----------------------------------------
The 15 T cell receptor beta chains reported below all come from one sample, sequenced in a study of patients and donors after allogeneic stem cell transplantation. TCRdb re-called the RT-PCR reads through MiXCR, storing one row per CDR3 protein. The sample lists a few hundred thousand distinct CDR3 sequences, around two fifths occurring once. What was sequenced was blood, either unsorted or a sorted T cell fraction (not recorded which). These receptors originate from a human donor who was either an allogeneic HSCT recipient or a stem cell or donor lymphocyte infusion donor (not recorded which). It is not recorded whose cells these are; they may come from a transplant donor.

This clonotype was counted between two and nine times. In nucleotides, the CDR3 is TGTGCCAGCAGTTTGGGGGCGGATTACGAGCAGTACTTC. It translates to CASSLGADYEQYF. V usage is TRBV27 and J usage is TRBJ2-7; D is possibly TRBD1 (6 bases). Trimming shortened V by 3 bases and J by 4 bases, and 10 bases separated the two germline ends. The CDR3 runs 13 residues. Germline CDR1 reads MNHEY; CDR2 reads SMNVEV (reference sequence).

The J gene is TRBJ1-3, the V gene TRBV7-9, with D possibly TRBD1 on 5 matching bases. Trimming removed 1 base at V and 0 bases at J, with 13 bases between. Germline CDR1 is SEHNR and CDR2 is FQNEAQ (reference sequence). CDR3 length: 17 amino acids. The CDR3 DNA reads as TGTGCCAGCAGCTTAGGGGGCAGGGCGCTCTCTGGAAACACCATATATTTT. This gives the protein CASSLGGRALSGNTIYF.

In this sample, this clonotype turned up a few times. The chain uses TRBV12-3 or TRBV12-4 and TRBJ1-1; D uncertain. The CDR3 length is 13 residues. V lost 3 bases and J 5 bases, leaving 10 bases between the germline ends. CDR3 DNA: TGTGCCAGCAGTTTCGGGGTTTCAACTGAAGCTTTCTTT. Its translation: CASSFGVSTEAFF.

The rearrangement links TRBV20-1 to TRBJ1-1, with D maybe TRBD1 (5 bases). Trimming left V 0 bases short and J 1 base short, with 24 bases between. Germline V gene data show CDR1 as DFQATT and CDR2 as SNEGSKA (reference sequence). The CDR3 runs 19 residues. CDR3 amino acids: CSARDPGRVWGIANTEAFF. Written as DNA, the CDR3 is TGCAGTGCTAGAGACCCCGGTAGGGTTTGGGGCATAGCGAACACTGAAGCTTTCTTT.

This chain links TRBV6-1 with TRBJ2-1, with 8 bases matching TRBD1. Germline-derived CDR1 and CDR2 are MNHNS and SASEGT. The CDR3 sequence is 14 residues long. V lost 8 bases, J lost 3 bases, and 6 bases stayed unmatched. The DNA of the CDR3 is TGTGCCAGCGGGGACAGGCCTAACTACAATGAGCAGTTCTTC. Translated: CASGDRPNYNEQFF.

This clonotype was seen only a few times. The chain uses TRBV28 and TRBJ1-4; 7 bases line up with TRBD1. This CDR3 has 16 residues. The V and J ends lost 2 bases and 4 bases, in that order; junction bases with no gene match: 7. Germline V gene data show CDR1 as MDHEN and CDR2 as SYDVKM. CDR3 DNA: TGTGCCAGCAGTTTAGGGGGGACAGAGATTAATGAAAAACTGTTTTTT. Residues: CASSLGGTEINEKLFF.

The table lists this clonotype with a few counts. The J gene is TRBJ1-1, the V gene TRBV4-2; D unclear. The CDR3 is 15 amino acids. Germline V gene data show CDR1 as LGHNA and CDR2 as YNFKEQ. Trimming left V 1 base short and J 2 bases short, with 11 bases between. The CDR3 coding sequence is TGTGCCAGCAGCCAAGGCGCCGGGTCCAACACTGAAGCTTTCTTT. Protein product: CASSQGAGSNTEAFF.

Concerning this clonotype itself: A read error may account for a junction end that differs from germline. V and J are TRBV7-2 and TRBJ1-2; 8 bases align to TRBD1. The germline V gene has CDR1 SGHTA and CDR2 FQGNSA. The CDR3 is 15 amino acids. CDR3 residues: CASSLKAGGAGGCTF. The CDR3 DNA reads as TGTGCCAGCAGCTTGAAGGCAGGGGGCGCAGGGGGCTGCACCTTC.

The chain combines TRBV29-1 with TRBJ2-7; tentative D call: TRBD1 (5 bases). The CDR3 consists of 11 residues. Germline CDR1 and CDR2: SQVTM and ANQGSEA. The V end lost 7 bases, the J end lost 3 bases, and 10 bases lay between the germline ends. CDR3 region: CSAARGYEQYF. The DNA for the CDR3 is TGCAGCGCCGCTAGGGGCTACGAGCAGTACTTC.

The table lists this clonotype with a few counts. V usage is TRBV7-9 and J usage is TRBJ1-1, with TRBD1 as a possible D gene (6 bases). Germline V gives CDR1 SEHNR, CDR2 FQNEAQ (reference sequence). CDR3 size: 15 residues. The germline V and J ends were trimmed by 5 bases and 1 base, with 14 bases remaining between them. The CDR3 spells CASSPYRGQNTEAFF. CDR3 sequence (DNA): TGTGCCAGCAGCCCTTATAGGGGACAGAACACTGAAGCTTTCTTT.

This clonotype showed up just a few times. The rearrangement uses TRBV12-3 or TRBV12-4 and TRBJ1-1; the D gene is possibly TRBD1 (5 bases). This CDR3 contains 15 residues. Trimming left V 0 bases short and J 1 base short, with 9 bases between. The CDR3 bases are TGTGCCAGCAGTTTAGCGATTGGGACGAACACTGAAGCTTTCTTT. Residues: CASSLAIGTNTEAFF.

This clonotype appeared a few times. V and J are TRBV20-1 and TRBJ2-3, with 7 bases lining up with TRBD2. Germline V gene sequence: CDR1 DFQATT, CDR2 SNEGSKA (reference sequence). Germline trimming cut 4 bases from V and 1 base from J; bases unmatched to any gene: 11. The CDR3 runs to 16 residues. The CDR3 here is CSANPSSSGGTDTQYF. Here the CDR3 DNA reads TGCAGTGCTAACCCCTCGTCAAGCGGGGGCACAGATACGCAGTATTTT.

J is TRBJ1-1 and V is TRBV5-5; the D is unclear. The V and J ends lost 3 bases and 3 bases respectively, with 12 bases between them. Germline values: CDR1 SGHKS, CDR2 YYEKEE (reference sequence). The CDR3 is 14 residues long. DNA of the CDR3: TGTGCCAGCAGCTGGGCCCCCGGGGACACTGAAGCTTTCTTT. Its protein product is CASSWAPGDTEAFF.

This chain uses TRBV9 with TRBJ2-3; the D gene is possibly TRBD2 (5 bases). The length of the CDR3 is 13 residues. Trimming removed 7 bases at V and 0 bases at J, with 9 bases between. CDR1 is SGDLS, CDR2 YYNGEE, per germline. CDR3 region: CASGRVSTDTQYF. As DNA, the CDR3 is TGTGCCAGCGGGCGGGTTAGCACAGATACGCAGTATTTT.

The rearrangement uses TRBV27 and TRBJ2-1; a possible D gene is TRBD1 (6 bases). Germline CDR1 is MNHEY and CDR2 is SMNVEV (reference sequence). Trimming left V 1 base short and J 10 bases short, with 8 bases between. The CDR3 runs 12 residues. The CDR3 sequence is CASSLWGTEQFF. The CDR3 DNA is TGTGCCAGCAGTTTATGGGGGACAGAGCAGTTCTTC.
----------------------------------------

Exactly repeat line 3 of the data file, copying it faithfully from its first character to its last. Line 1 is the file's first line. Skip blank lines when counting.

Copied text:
The J gene is TRBJ1-3, the V gene TRBV7-9, with D possibly TRBD1 on 5 matching bases. Trimming removed 1 base at V and 0 bases at J, with 13 bases between. Germline CDR1 is SEHNR and CDR2 is FQNEAQ (reference sequence). CDR3 length: 17 amino acids. The CDR3 DNA reads as TGTGCCAGCAGCTTAGGGGGCAGGGCGCTCTCTGGAAACACCATATATTTT. This gives the protein CASSLGGRALSGNTIYF.